There are only a handful of trees that are classed as 'native' trees of the UK. It might surprise you to know that a lot of parks and green spaces will have less native species than non-native. The benefit on native trees such as English oak would greatly outweigh those of a non-native tree such as Norway maple. But how do we define what is native or non-native?
Based on historical records - around 8000 years ago (6,100BC) Britain and Europe were connected by a land bridge called Doggerland. Britain was essentially an ice sheet with very minimal plant life. As the ice age came to an end the sea levels increased which flooded the Doggerland land bridge and formed the Britain that we know today. Any plant species that colonised the land back then are what we class as a native species. Based on this understanding - there are around 40+ truly native trees.
Native species such as English oak have grown with Britain for thousands of years. This is why they are so beneficial. They know the landscape, the ground and the air much better than a newly introduced species. This is why a native tree such as English oak offers such a huge amount of biodiversity. Typically in the landscape throughout Britain most of the trees and shrubs will be native. It is quite a different story in our parks, public green spaces and private gardens.
Whilst English oak, Common Beech and Common ash are the three most common native trees across Britain it is unlikely you would see all three in the same park. Similar trees such as Turkey oak, Copper beech and Narrow leaved ash are widely planted and although they might look the same from a distance, they are non-native. The same applies for our evergreen trees. There are only five native species of evergreen in Britain which are Box, Holly, Juniper, Scots pine and Common Yew.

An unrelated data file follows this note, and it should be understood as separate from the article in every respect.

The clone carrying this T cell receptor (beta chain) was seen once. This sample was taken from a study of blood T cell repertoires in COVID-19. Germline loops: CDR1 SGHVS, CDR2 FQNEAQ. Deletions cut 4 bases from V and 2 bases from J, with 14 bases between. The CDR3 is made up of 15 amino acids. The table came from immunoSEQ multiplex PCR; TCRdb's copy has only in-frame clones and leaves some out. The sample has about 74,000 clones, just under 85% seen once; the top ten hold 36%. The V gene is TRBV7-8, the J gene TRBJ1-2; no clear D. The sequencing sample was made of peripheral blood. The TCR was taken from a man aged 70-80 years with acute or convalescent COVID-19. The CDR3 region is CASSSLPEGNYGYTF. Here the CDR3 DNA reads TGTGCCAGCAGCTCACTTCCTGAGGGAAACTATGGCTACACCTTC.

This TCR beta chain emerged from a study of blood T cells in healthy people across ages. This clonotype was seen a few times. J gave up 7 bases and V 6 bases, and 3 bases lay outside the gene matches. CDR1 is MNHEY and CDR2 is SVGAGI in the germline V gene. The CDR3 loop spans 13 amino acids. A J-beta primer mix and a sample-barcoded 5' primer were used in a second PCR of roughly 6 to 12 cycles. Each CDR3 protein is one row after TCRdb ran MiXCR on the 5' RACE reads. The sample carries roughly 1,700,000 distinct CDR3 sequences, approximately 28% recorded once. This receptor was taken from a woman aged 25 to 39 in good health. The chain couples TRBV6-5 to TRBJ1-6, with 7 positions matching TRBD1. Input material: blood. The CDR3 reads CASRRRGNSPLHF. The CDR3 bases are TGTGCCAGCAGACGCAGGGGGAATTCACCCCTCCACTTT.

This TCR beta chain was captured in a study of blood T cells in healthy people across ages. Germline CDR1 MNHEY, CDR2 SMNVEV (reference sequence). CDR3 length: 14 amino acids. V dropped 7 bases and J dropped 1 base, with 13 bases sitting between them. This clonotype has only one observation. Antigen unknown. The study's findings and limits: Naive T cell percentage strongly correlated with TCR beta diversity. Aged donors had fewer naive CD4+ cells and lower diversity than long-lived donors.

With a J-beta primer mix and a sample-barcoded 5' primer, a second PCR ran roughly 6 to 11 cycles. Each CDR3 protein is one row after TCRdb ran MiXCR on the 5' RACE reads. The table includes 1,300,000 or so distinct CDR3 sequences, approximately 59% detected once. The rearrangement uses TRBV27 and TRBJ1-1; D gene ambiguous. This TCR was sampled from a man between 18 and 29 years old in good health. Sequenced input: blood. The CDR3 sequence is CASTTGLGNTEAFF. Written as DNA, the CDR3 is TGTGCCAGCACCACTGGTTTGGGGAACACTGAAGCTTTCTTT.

Now that we have a better understanding of what all of this means why are there more non-native trees than native? Two main influences are the Romans and the Victorians. When the Romans invaded Britain and began to setup shop they brought over a lot of their plants. This includes grape vines, Black mulberry and Sweet chestnut to name a few. During the Victorian period even more plants were introduced into Britain such as the Monkey puzzle tree, Giant redwood and Rhododendrons. At the time there was a huge demand for rare and exotic trees for private collections.
It's worth noting that quite a few non native trees are now naturalised in Britain and most people will treat these as native. Sycamore and Horse chestnut are great examples of this. The important thing is that we need to be mindful of our native trees and ensure that we are planting them in higher numbers than non-native. This is easier said than done as each council has it's own way of doing things which can lead to problems further down the line.